Daily trading limit expanded to 500 points. U.S. crop 62% planted, up from the five-year average of 59%. Cash online grower sales of 3,134 bales brought an average of 69.86 cents a pound on The Seam.
Cotton futures swung from triple-digit gains overnight to triple-digit losses on heavy volume in early dealings Wednesday.
Spot July shed 185 points to 91.36 cents, near the low of its wide 518-point range from 96.40 to 91.22 cents on a whopping contract volume of 18,292 lots. December lost 143 points to 89.22 cents, also near the low of its 473-point range from 93.73 to 89 cents on a turnover of 17,801 lots.
The futures daily trading limit is expanded to 500 points on Wednesday from 400 points after a batch of contracts locked up the 4-cent limit the prior session, ICE announced.
On the crop scene, U.S. planting slowed to a pace of 10 percentage points to 62% completed during the week ended Sunday, up a point from last year and three points from the five-year average, USDA’s progress report showed after the close Tuesday.
Seven percent of the crop was squaring, compared with 6% last year and 3% for the average. Planting in Texas reached 51% done, up from 43% a week earlier, 51% last year and 47% on average. Squaring at 11% was even with last year but behind the average of 6%.
Progress in Georgia reached 65% planted, behind 73% last year and 71% on average. Planting lagged state averages by a point at 76% in Alabama, nine points at 70% in North Carolina and five points at 68% in South Carolina. Progress in all other cotton states was ahead of average.
In ICE cotton futures Tuesday, the market finished up the 400-point daily limit through July 2019 amid weather concerns in the United States and China. Spot July ended at a new four-year high of 93.21 cents and December settled at 90.65 cents. Synthetic values via options for informational purposes closed at 94.21 cents in July, 91.65 cents in December and 91.07 cents in March.
The inverted July-December straddle traded between 220 and 357 points and settled unchanged at a 256-point July premium when both closed limit up. December-March traded between an inverted 29 and 79 points and also finished unchanged at a 41-point December premium on limit-up settlements on 1,388 lots.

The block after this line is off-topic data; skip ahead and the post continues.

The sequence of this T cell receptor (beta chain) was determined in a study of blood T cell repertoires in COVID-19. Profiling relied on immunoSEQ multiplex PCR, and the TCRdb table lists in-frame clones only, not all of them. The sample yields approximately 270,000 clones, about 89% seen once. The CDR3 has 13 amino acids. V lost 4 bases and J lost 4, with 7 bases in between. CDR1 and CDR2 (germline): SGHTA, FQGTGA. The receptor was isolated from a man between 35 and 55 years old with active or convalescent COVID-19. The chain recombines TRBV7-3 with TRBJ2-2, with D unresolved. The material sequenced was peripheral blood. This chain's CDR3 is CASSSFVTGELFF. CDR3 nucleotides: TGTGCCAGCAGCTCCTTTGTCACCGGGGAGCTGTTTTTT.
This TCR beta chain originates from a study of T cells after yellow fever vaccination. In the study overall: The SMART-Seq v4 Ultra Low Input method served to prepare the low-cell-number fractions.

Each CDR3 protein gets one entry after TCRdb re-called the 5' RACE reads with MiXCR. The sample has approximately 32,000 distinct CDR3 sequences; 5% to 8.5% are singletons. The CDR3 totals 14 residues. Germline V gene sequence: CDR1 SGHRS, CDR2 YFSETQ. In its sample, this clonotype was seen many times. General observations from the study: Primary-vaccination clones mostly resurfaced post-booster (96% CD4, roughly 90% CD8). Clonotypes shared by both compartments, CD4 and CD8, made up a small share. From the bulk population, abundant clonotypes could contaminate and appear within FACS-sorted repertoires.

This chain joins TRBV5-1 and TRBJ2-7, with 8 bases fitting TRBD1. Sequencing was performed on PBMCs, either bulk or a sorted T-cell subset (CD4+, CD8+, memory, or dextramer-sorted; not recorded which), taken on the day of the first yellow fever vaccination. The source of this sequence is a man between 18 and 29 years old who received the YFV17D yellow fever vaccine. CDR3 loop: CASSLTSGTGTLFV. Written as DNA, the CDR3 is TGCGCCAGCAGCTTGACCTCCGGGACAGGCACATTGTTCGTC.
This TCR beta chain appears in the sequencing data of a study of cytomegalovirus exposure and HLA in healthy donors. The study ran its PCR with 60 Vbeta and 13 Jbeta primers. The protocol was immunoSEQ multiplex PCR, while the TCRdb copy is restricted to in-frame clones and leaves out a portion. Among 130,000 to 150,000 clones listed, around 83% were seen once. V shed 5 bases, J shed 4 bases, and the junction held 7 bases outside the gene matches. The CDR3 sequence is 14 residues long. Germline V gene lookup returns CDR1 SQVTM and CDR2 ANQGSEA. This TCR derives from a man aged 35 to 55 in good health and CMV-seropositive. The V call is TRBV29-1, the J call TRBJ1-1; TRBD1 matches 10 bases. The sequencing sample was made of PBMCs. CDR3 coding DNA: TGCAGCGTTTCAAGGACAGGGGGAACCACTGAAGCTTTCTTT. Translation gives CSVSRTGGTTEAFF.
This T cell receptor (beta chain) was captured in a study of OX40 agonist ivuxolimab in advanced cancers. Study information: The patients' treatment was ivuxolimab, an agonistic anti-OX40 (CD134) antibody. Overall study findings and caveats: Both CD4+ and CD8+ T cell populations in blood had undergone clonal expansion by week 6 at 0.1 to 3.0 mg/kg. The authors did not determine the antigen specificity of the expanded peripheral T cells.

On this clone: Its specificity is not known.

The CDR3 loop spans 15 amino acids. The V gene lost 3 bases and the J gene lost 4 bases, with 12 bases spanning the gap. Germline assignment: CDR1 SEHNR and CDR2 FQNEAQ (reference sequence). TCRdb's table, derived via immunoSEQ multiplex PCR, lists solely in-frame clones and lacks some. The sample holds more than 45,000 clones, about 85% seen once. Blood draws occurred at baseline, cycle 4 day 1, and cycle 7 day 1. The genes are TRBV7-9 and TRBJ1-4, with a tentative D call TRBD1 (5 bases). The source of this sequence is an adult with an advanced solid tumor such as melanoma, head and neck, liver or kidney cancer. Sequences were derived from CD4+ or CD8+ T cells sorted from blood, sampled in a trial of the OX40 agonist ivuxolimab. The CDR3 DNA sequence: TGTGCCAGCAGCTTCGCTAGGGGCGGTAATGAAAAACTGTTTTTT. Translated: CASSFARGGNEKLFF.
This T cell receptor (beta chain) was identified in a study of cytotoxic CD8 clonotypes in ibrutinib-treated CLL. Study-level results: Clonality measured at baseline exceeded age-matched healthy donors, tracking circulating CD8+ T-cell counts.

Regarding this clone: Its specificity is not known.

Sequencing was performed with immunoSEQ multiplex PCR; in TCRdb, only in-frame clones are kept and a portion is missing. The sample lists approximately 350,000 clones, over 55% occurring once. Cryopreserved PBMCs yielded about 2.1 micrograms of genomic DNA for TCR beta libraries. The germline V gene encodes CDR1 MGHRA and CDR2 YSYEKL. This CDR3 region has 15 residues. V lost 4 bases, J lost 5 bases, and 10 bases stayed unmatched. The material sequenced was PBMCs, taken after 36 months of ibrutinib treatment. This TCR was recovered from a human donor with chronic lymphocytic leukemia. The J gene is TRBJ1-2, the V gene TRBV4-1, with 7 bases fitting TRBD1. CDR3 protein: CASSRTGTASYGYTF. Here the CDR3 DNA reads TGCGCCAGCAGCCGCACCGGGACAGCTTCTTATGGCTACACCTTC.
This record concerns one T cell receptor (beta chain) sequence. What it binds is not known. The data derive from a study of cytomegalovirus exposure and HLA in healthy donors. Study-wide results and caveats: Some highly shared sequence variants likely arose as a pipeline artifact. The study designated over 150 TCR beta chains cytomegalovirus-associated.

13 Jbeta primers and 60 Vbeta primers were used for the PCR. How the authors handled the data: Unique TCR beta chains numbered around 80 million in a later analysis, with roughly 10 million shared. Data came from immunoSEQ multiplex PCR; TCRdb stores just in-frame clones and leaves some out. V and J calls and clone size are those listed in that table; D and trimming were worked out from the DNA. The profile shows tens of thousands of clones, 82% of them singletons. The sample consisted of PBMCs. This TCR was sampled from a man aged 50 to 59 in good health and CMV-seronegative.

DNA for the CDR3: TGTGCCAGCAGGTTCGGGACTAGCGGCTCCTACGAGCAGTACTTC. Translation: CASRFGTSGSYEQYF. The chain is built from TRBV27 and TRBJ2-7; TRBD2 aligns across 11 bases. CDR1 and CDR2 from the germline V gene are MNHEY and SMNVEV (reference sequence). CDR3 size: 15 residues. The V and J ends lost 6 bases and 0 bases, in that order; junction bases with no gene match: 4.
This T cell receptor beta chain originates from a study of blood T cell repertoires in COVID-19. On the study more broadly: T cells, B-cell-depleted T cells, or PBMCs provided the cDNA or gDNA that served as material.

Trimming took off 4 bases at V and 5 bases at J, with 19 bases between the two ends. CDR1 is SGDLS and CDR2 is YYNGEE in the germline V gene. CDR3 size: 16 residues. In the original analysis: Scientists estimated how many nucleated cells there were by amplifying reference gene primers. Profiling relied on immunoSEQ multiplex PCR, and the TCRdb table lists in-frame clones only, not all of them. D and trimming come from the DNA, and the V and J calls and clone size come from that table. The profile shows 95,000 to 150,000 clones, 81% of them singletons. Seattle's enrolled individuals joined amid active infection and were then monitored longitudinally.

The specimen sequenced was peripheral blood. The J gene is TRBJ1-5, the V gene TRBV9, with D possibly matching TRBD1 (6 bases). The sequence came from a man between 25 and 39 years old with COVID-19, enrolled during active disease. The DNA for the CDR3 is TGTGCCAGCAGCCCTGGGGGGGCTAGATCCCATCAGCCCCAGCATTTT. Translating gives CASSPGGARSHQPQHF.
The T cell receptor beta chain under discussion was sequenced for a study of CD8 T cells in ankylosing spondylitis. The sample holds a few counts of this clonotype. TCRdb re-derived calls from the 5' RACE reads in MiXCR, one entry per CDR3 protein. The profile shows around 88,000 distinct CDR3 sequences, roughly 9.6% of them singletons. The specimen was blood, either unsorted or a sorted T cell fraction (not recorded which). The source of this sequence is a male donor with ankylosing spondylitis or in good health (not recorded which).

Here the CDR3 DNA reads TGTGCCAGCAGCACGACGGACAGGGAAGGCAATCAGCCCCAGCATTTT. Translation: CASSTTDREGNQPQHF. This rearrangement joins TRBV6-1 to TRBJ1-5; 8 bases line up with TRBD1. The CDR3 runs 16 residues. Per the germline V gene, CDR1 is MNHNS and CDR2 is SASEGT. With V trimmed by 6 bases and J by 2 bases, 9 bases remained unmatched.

Cash online grower-to-business sales increased to 3,134 bales on prices averaging 69.86 cents per pound on The Seam, while business-to-business sales fell to 338 bales and brought an average of 76.50 cents. Staples 35 or more accounted for 2,733 bales or 87% of the G2B sales and 286 bales or 85% of the B2B sales. All the sales were from the Southwest. Offerings were 42,228 bales.
The Cotlook A Index gained 175 points to 96.70 cents, again leaving the premium over the prior-session July futures settlement unchanged at 7.49 cents.
In outside markets, Dow Jones Industrial Average futures ticked up 129 points and S&P futures up 129 points after their worst day in a month owing to a political crisis in Italy. U.S. dollar index futures traded down 0.530 to 94.260.
July West Texas Intermediate crude oil gained 41 cents to $67.12 and July Brent crude added 71 cents to $76.10. June gold traded up $2.40 to $1,300.40. July corn was down 0.69%, July soybeans down 0.56%, and July Kansas City wheat down 1.57%.
Asian stocks closed lower, down 1.5% in Japan’s Nikkei 225, 1.4% in Hong Kong’s Hang Seng, 1.96% in South Korea’s Kospi and 2.5% in China’s Shanghai Composite. European stocks traded higher after one of their worst selloff in years. Britain’s FTSE 100 gained 0.27%, Germany’s DAX 0.65% and France’s CAC 40 0.41%.
China’s Zhengzhou cotton futures continued to rise and prices settled with large gains on the China National Cotton Exchange. India’s MCX cotton futures declined sharply but local prices rose further.